Panel looks beyond the labour dispute

Ryan Reisert / McGill Tribune

Last Wednesday, the Newman Centre and McGill Chaplaincy hosted a forum titled “The Strike and the Academy: A Forum on the Ethics of Conflict and Collegiality,” to discuss concerns regarding the ongoing MUNACA strike. The panel emphasized the strike’s effects on the university community, and the necessity of holding an open and unbiased discussion of these disputes. The discussion consisted of MUNACA member Christina Tremblay, associate professor in the department of pharmacology, Terence Hébert, management professor, Robert Hebdon, and student representative Eric Mauser

According to Dan Cere, professor of religious studies, a reason that the Newman Centre hosted the event is that it’s “a Catholic organization, and this community has a long tradition of interest in labour issues and the rights of labour, going back to the first social encyclical on labour in 1891.”  

“I’m not going to make profound judgments of who’s right or wrong or who did what to whom during this particular conflict,” Hebdon, who specializes in labour relations, said. “It’s a difficult time for employers to bargain and to address real injustices … There’s a legitimacy on both sides.” 

Hébert said that neither the McGill administration nor MUNACA have shown the degree of mutual respect and value for independent thought that is generally assumed to exist at a university. 

“Collegiality is something we all pay lip service to, but none of us really act collegially unless it suits us,” Hébert said. “I should be able to tell the principal that I disagree with her in strongest terms [and] not [worry] about her firing me.” 

Panelists also addressed the way that the diminished sense of collegial spirit has caused confusion, tensions, and negativity. Hebdon said that professors are strained by their differing loyalties to McGill, their coworkers on strike, and their students.

“The strike brings some of those loyalties into conflict,” Hebdon said. “And we have to reconcile them.”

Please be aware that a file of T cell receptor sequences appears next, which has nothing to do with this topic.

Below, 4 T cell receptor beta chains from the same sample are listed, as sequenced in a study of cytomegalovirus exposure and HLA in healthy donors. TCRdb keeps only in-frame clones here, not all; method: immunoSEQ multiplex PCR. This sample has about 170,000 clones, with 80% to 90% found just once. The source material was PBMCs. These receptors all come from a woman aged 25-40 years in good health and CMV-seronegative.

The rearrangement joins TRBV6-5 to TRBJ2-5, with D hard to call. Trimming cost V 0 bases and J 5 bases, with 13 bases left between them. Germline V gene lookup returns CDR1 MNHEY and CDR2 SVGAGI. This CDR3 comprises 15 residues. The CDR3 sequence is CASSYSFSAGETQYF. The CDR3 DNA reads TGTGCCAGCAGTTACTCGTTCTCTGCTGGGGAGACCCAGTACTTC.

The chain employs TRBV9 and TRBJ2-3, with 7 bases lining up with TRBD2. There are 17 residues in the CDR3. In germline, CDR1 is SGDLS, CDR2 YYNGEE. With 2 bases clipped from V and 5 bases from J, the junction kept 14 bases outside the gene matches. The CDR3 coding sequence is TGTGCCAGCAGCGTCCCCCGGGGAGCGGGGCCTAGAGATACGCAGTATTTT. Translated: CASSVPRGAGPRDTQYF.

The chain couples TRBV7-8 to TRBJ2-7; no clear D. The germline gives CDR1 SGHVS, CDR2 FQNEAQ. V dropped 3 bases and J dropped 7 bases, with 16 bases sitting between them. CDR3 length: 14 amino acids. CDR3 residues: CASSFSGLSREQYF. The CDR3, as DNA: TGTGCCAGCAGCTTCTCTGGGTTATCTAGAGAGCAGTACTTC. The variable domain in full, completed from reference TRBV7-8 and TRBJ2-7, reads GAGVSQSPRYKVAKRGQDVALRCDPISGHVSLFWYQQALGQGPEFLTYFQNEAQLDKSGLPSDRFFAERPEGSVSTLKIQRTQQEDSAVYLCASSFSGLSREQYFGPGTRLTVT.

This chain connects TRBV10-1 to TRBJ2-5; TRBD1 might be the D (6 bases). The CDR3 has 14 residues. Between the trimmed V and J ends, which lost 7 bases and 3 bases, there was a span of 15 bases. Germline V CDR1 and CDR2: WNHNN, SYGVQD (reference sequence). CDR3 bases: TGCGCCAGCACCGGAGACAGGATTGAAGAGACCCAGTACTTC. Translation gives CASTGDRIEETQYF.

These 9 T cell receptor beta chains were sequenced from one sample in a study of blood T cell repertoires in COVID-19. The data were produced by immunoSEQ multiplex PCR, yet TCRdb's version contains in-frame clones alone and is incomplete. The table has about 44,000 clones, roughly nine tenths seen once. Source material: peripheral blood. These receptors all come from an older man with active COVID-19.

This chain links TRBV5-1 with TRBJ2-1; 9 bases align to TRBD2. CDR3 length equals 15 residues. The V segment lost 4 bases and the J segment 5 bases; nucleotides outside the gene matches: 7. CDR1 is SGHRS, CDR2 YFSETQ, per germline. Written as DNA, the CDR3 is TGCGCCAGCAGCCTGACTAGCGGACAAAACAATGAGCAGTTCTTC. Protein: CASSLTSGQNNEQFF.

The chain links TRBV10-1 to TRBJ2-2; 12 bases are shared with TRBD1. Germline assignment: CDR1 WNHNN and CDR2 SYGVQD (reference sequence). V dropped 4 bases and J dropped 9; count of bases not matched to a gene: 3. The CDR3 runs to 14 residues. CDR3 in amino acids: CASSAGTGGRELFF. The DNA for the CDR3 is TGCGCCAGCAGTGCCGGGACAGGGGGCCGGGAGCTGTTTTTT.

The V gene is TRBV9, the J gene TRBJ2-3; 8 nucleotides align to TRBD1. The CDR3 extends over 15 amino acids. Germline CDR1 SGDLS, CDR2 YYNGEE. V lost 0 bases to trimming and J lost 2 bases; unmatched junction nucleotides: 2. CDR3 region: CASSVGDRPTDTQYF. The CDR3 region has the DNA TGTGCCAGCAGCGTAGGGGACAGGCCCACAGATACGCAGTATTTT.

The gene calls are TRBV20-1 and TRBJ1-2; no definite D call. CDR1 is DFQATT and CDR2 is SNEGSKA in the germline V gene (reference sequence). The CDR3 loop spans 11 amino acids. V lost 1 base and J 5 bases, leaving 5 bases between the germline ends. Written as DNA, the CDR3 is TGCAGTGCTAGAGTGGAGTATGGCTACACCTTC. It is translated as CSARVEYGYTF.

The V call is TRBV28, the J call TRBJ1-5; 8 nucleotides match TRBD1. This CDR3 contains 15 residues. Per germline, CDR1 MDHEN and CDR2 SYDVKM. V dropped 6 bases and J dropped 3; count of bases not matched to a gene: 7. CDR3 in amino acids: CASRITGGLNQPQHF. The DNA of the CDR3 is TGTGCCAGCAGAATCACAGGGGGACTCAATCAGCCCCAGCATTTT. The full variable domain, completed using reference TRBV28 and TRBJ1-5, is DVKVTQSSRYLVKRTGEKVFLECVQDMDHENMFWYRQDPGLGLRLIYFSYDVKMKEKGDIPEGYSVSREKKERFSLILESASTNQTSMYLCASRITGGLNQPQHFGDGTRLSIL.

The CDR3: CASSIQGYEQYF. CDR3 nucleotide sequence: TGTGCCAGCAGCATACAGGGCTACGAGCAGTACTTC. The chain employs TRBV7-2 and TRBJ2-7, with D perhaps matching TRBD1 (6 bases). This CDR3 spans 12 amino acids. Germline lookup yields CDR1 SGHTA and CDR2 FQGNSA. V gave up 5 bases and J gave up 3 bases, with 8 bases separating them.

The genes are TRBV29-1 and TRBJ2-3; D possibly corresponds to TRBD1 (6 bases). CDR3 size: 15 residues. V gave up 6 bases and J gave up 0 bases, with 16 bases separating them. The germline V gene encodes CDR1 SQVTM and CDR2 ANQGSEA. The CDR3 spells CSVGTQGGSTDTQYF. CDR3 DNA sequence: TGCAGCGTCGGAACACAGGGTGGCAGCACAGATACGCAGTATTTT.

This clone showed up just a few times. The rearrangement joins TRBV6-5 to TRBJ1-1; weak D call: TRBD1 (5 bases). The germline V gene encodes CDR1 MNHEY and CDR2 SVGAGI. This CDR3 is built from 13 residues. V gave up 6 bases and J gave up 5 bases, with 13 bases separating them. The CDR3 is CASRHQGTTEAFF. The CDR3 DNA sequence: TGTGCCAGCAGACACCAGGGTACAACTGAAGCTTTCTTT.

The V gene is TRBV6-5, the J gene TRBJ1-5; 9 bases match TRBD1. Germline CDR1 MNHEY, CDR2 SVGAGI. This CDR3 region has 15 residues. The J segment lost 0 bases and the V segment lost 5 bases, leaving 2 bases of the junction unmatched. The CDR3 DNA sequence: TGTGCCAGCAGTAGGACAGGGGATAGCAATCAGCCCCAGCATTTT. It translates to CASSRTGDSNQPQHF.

Mauser added that the negative atmosphere of these conflicts is intensified by the confusing information that students receive from both sides of the negotiations.

“The vast majority of students … know the reasons [behind the strike],” Mauser said. “But we can’t understand why an agreement isn’t being reached.” 

Panelists also discussed the possibility that the communication between students, strikers and the administration has been challenging because the university lacks a cohesive set of principles with which to address the situation. The administration, they said, views students very differently compared to how students and professors view the administration.

“[The administration] sees [students] as clients, and they see us as employees,” Hébert said. “They run it like a business.” 

“To think [a student is] a client, for me, that’s insulting,” Tremblay said. “It’s hard to become a community or say that we are a community when we are being told to serve clients.” 

Mauser added that many McGill students agree that the wages of MUNACA workers should be increased, but are concerned about how they will be affected by such a change. 

“We’re worried that the strike may increase our tuition fees ultimately,” he said. “Ultimately, the money’s got to come from somewhere, and it’s going to come from us.”  

Looking forward, panelists were hopeful for chances of reconciliation, but also saw potential sources of conflict. Most MUNACA workers look forward to returning to work at a place where they are supported by their coworkers and students, Tremblay noted. Some, however, will face new challenges as they reintegrate into the workforce. 

“There are [other MUNACA members] who are terrified, because they do work directly with the higher admin at McGill,” Tremblay said. “They are afraid of the way they are going to be treated [when they return].” 

Regarding the future of university relations, Hébert expressed hopes that the limitations of the negotiation process will raise awareness for the necessity of change. 

“It tells us who we are, and it strips away the pretence that universities are collegial places of free inquiry,” Hébert said. “[But it’s] still something worth fighting for at McGill.” 

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